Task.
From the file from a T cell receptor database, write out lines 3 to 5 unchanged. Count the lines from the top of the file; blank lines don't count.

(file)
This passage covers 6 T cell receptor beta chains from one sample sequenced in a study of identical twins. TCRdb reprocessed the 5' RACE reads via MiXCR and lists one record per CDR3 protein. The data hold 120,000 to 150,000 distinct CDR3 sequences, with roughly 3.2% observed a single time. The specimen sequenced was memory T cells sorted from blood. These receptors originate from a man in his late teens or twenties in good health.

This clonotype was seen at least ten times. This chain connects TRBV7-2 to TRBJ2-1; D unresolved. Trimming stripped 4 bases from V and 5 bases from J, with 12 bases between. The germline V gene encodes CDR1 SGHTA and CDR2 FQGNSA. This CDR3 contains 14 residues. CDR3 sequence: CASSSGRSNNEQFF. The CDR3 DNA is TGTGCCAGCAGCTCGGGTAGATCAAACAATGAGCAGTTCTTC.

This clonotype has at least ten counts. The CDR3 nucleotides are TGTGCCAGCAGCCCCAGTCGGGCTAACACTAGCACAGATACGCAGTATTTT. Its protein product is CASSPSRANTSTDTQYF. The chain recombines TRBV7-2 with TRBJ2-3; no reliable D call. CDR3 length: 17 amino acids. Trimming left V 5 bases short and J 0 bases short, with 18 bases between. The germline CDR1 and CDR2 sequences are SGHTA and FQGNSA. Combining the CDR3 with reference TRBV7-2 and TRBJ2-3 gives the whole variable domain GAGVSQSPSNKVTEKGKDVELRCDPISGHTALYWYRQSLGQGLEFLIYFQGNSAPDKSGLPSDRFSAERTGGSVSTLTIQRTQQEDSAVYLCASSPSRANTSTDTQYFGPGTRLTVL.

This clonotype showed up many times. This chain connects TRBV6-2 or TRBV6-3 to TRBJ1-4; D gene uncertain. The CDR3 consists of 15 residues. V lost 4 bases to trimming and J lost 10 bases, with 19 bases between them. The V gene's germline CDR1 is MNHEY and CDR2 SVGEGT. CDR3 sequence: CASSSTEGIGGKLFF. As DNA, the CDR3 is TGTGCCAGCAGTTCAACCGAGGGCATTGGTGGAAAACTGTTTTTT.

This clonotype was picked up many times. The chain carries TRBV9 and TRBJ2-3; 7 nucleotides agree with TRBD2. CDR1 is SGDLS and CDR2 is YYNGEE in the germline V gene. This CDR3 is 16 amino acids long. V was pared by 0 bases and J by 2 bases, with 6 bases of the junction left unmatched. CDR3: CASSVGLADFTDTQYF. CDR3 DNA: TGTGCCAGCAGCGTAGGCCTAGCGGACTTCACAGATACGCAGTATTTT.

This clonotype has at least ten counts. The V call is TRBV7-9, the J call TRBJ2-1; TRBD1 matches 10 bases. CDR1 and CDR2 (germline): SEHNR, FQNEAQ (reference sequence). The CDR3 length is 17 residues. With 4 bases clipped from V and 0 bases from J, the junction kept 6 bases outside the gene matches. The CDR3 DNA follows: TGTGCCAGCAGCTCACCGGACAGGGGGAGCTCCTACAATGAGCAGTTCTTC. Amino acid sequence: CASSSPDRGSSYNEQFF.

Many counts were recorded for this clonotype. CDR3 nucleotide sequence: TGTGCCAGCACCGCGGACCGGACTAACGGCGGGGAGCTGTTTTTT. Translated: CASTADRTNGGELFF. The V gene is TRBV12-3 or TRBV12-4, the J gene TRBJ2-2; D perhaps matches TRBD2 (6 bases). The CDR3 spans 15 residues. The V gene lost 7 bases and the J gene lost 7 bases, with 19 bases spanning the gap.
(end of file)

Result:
This clonotype has at least ten counts. The CDR3 nucleotides are TGTGCCAGCAGCCCCAGTCGGGCTAACACTAGCACAGATACGCAGTATTTT. Its protein product is CASSPSRANTSTDTQYF. The chain recombines TRBV7-2 with TRBJ2-3; no reliable D call. CDR3 length: 17 amino acids. Trimming left V 5 bases short and J 0 bases short, with 18 bases between. The germline CDR1 and CDR2 sequences are SGHTA and FQGNSA. Combining the CDR3 with reference TRBV7-2 and TRBJ2-3 gives the whole variable domain GAGVSQSPSNKVTEKGKDVELRCDPISGHTALYWYRQSLGQGLEFLIYFQGNSAPDKSGLPSDRFSAERTGGSVSTLTIQRTQQEDSAVYLCASSPSRANTSTDTQYFGPGTRLTVL.

This clonotype showed up many times. This chain connects TRBV6-2 or TRBV6-3 to TRBJ1-4; D gene uncertain. The CDR3 consists of 15 residues. V lost 4 bases to trimming and J lost 10 bases, with 19 bases between them. The V gene's germline CDR1 is MNHEY and CDR2 SVGEGT. CDR3 sequence: CASSSTEGIGGKLFF. As DNA, the CDR3 is TGTGCCAGCAGTTCAACCGAGGGCATTGGTGGAAAACTGTTTTTT.

This clonotype was picked up many times. The chain carries TRBV9 and TRBJ2-3; 7 nucleotides agree with TRBD2. CDR1 is SGDLS and CDR2 is YYNGEE in the germline V gene. This CDR3 is 16 amino acids long. V was pared by 0 bases and J by 2 bases, with 6 bases of the junction left unmatched. CDR3: CASSVGLADFTDTQYF. CDR3 DNA: TGTGCCAGCAGCGTAGGCCTAGCGGACTTCACAGATACGCAGTATTTT.